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Hiking in Tierra del Fuego   1 | 2 

13 Jan 2002

TIERRA DEL FUEGO, ARGENTINA — I stayed up too late last night drafting my latest writeup, so I had a tough time getting up this morning. Erin was kind enough to go read and have breakfast, letting me sleep another hour. Feeling a little more rested at that point, I showered and ate while she packed up. Then we took a taxi to town, picked up some snacks at a grocery store, and hopped a minibus to Tierra del Fuego National Park to do some hiking.

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Ninja Hiker

We dressed warmly, and damn good thing we did. The wind blowing off the water was really chilling, especially with the sun out and in the peak of summer. I had fleece sweats, a fleece sweatshirt, and my fleece balaclava hat — all in black. I looked like a fleece-clad forest ninja. Erin had the same outfit, but with a regular wool hat and snow pants that rubbed together loudly enough to scare away any wildlife within a hundred yards every time she took a step.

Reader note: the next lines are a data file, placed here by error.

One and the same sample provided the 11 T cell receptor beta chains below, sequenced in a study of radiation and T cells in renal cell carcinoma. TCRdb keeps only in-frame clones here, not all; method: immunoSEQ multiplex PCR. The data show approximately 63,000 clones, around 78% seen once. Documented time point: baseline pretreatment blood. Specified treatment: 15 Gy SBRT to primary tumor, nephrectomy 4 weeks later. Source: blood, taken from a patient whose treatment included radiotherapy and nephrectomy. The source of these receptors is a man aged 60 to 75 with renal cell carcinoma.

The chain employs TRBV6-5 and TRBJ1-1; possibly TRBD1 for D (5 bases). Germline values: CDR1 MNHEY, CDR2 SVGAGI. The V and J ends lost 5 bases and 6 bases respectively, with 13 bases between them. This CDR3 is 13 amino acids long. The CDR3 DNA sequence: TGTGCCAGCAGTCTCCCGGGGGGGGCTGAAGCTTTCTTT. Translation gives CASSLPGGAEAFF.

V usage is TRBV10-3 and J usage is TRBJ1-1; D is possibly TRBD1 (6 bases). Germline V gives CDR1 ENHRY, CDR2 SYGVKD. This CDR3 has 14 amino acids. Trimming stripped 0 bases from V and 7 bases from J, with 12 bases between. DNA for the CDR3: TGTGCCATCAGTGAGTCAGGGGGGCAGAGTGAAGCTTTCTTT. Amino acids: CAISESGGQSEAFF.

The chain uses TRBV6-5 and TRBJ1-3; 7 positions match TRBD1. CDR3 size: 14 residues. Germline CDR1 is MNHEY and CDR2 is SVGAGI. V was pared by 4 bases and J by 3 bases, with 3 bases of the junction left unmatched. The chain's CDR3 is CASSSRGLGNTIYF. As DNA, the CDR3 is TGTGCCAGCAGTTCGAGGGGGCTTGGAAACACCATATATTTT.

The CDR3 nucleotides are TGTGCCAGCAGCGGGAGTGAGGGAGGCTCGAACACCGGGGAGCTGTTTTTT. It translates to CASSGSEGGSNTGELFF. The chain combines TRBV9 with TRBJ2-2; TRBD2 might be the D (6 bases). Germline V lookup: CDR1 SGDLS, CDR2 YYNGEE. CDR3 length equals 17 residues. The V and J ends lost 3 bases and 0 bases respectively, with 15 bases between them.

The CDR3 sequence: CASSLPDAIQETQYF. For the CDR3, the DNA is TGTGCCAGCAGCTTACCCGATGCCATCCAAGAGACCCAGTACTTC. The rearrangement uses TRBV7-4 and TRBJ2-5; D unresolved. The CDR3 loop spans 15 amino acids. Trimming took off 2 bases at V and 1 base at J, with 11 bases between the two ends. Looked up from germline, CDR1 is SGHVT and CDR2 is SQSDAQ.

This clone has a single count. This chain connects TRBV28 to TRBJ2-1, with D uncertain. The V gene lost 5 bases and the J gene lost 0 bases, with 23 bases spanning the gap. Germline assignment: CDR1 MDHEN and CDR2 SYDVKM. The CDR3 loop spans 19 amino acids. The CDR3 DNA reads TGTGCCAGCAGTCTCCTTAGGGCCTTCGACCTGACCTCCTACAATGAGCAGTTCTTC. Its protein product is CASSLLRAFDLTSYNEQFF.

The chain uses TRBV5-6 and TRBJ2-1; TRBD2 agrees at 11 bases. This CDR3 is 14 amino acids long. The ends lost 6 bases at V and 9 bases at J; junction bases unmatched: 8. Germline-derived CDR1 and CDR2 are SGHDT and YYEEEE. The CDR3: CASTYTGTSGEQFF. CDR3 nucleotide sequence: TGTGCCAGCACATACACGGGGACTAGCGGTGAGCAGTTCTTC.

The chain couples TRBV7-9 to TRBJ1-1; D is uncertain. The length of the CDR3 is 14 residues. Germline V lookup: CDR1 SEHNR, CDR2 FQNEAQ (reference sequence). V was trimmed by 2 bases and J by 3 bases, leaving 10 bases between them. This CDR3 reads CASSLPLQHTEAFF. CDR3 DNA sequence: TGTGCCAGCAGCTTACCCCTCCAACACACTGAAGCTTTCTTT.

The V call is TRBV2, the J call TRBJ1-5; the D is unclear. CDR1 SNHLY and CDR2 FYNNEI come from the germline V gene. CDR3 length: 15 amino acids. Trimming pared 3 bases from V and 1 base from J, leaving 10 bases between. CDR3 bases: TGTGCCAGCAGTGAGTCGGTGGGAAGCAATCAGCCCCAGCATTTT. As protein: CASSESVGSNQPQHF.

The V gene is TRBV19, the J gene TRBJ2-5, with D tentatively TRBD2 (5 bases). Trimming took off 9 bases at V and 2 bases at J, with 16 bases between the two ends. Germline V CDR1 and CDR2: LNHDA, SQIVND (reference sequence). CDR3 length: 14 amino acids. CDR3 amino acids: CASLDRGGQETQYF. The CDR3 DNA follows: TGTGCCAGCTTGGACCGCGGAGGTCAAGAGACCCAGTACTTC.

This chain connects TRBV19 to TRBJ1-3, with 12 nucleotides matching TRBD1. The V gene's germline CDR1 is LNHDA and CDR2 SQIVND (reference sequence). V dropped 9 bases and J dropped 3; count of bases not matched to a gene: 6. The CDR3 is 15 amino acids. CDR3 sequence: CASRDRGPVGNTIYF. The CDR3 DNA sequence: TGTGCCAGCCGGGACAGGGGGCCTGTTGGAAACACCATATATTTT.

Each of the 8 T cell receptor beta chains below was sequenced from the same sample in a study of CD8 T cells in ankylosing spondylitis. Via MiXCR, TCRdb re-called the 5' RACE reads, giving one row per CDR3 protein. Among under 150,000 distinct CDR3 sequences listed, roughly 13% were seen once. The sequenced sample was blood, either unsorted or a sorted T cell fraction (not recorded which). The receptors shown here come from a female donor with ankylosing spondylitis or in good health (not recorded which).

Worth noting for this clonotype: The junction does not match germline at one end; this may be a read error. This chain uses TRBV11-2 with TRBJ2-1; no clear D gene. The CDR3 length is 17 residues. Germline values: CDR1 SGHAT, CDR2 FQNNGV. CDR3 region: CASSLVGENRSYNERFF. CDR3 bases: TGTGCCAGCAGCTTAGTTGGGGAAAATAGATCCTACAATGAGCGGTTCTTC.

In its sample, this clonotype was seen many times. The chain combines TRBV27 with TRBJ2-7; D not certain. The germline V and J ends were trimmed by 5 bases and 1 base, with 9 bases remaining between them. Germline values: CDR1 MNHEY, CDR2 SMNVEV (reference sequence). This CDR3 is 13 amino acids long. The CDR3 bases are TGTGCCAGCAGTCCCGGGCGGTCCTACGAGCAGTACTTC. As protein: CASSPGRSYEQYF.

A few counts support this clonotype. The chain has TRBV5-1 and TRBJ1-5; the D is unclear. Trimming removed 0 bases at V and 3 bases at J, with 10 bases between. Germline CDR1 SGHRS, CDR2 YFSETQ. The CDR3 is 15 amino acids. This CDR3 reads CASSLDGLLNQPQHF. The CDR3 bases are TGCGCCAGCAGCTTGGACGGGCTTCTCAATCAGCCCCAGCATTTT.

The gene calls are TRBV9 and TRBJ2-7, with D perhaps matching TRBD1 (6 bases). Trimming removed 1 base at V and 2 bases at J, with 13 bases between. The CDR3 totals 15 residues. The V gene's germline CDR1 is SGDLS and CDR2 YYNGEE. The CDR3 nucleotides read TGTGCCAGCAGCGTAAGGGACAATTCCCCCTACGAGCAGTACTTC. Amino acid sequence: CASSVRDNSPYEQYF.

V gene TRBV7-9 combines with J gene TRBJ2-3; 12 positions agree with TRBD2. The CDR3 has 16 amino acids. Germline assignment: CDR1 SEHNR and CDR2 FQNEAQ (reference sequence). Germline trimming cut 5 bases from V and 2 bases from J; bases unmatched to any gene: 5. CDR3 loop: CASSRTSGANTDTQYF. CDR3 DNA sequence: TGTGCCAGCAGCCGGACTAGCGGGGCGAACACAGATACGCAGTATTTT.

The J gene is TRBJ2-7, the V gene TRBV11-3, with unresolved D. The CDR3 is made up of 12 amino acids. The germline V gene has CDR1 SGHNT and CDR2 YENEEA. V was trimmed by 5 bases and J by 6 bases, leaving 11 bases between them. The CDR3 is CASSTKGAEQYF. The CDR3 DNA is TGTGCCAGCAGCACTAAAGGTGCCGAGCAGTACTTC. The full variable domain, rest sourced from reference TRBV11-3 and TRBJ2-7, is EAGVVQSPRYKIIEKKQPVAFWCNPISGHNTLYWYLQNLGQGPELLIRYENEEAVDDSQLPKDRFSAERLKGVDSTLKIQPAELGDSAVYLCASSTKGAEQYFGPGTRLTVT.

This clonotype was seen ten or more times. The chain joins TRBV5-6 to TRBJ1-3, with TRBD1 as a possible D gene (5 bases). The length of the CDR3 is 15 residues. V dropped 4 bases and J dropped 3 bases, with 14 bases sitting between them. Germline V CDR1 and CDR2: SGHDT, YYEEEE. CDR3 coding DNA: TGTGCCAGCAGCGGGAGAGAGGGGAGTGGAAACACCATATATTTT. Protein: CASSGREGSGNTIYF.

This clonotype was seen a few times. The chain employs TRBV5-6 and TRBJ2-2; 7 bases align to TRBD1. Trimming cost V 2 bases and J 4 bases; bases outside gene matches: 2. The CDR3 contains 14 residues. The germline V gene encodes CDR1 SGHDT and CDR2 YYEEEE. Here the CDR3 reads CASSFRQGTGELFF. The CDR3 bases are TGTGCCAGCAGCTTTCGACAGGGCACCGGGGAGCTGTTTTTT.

Our first hike was about 3.5 km in length. It was medium difficulty, climbing gradually (mostly) up a hill, past a beaver dam, and eventually reaching a meadow (Pampa Alta) that, by itself, was lovely and peaceful. But the real prize of the meadow was the spectacular views of mountains in all directions, with the bay/channel and tiny islands to the south. It was quite invigorating! The landscape is particularly interesting, because the clearly-defined timber line and occasional snow makes it look like we're really high in the mountains. (It kind of reminds me of the Rockies.) But we're actually at sea level, and the high peak beside us is only 970 meters high. The timber line is probably around 1500-2000 feet, max.

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Train del Fin del Monde

On the way down, we ran into a road that went alongside the "Train del Fin del Monde", an old-fashioned (restored) train that now just takes tourists into the park and the old prison museum, but was once used to transport convicts in, and lumber out. We sat on the side of the road to have a snack and watch it steam its way past us. To call it "cheesy" is an understatement. It looked like it belonged in the kiddie section of an amusement park.

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Last updated: 04 Mar 2002 19:52:22